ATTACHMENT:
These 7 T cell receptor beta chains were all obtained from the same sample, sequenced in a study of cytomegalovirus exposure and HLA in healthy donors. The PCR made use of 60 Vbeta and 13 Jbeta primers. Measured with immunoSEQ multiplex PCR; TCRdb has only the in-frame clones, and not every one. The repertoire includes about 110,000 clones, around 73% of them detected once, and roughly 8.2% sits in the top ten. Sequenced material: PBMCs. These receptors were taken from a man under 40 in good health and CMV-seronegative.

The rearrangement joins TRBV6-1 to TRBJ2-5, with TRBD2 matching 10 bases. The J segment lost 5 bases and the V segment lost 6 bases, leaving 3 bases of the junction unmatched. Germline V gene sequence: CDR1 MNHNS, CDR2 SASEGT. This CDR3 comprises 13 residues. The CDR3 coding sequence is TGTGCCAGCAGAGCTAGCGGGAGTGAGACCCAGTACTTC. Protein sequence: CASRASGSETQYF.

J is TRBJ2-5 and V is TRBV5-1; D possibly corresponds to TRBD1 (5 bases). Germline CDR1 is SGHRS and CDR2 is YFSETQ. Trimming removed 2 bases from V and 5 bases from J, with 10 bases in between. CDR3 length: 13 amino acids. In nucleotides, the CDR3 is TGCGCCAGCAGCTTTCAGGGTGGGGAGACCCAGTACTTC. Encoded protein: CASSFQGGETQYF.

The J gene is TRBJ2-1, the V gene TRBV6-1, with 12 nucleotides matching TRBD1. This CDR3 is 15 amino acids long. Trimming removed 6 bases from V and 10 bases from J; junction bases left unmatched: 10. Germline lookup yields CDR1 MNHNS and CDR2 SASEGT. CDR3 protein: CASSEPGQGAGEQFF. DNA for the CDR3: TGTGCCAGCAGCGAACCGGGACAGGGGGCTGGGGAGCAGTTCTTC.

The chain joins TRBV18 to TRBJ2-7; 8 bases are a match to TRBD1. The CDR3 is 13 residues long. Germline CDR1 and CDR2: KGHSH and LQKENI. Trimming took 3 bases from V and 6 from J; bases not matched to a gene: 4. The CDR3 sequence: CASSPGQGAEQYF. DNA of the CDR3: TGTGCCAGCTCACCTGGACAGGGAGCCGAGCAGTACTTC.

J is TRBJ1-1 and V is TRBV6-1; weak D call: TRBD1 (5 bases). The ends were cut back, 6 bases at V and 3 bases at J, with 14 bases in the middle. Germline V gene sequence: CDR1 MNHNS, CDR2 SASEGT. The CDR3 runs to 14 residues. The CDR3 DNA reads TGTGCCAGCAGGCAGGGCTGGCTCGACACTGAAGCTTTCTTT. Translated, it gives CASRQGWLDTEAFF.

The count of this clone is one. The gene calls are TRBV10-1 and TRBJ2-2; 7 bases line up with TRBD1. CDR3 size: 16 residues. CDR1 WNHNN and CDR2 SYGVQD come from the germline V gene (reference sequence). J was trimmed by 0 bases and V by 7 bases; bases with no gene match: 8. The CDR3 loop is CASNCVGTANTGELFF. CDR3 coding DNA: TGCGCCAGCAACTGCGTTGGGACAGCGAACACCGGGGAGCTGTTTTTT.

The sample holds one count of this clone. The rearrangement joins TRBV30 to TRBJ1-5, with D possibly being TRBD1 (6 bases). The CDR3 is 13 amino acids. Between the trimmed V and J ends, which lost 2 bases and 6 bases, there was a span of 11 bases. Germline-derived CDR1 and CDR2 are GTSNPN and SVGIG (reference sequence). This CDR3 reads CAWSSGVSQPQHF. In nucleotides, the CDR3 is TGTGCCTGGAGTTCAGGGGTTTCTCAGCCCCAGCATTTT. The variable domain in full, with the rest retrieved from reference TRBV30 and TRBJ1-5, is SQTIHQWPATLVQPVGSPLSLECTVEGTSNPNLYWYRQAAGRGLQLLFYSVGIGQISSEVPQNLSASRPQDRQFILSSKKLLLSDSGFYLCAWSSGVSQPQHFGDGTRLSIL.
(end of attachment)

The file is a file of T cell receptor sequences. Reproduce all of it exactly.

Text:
These 7 T cell receptor beta chains were all obtained from the same sample, sequenced in a study of cytomegalovirus exposure and HLA in healthy donors. The PCR made use of 60 Vbeta and 13 Jbeta primers. Measured with immunoSEQ multiplex PCR; TCRdb has only the in-frame clones, and not every one. The repertoire includes about 110,000 clones, around 73% of them detected once, and roughly 8.2% sits in the top ten. Sequenced material: PBMCs. These receptors were taken from a man under 40 in good health and CMV-seronegative.

The rearrangement joins TRBV6-1 to TRBJ2-5, with TRBD2 matching 10 bases. The J segment lost 5 bases and the V segment lost 6 bases, leaving 3 bases of the junction unmatched. Germline V gene sequence: CDR1 MNHNS, CDR2 SASEGT. This CDR3 comprises 13 residues. The CDR3 coding sequence is TGTGCCAGCAGAGCTAGCGGGAGTGAGACCCAGTACTTC. Protein sequence: CASRASGSETQYF.

J is TRBJ2-5 and V is TRBV5-1; D possibly corresponds to TRBD1 (5 bases). Germline CDR1 is SGHRS and CDR2 is YFSETQ. Trimming removed 2 bases from V and 5 bases from J, with 10 bases in between. CDR3 length: 13 amino acids. In nucleotides, the CDR3 is TGCGCCAGCAGCTTTCAGGGTGGGGAGACCCAGTACTTC. Encoded protein: CASSFQGGETQYF.

The J gene is TRBJ2-1, the V gene TRBV6-1, with 12 nucleotides matching TRBD1. This CDR3 is 15 amino acids long. Trimming removed 6 bases from V and 10 bases from J; junction bases left unmatched: 10. Germline lookup yields CDR1 MNHNS and CDR2 SASEGT. CDR3 protein: CASSEPGQGAGEQFF. DNA for the CDR3: TGTGCCAGCAGCGAACCGGGACAGGGGGCTGGGGAGCAGTTCTTC.

The chain joins TRBV18 to TRBJ2-7; 8 bases are a match to TRBD1. The CDR3 is 13 residues long. Germline CDR1 and CDR2: KGHSH and LQKENI. Trimming took 3 bases from V and 6 from J; bases not matched to a gene: 4. The CDR3 sequence: CASSPGQGAEQYF. DNA of the CDR3: TGTGCCAGCTCACCTGGACAGGGAGCCGAGCAGTACTTC.

J is TRBJ1-1 and V is TRBV6-1; weak D call: TRBD1 (5 bases). The ends were cut back, 6 bases at V and 3 bases at J, with 14 bases in the middle. Germline V gene sequence: CDR1 MNHNS, CDR2 SASEGT. The CDR3 runs to 14 residues. The CDR3 DNA reads TGTGCCAGCAGGCAGGGCTGGCTCGACACTGAAGCTTTCTTT. Translated, it gives CASRQGWLDTEAFF.

The count of this clone is one. The gene calls are TRBV10-1 and TRBJ2-2; 7 bases line up with TRBD1. CDR3 size: 16 residues. CDR1 WNHNN and CDR2 SYGVQD come from the germline V gene (reference sequence). J was trimmed by 0 bases and V by 7 bases; bases with no gene match: 8. The CDR3 loop is CASNCVGTANTGELFF. CDR3 coding DNA: TGCGCCAGCAACTGCGTTGGGACAGCGAACACCGGGGAGCTGTTTTTT.

The sample holds one count of this clone. The rearrangement joins TRBV30 to TRBJ1-5, with D possibly being TRBD1 (6 bases). The CDR3 is 13 amino acids. Between the trimmed V and J ends, which lost 2 bases and 6 bases, there was a span of 11 bases. Germline-derived CDR1 and CDR2 are GTSNPN and SVGIG (reference sequence). This CDR3 reads CAWSSGVSQPQHF. In nucleotides, the CDR3 is TGTGCCTGGAGTTCAGGGGTTTCTCAGCCCCAGCATTTT. The variable domain in full, with the rest retrieved from reference TRBV30 and TRBJ1-5, is SQTIHQWPATLVQPVGSPLSLECTVEGTSNPNLYWYRQAAGRGLQLLFYSVGIGQISSEVPQNLSASRPQDRQFILSSKKLLLSDSGFYLCAWSSGVSQPQHFGDGTRLSIL.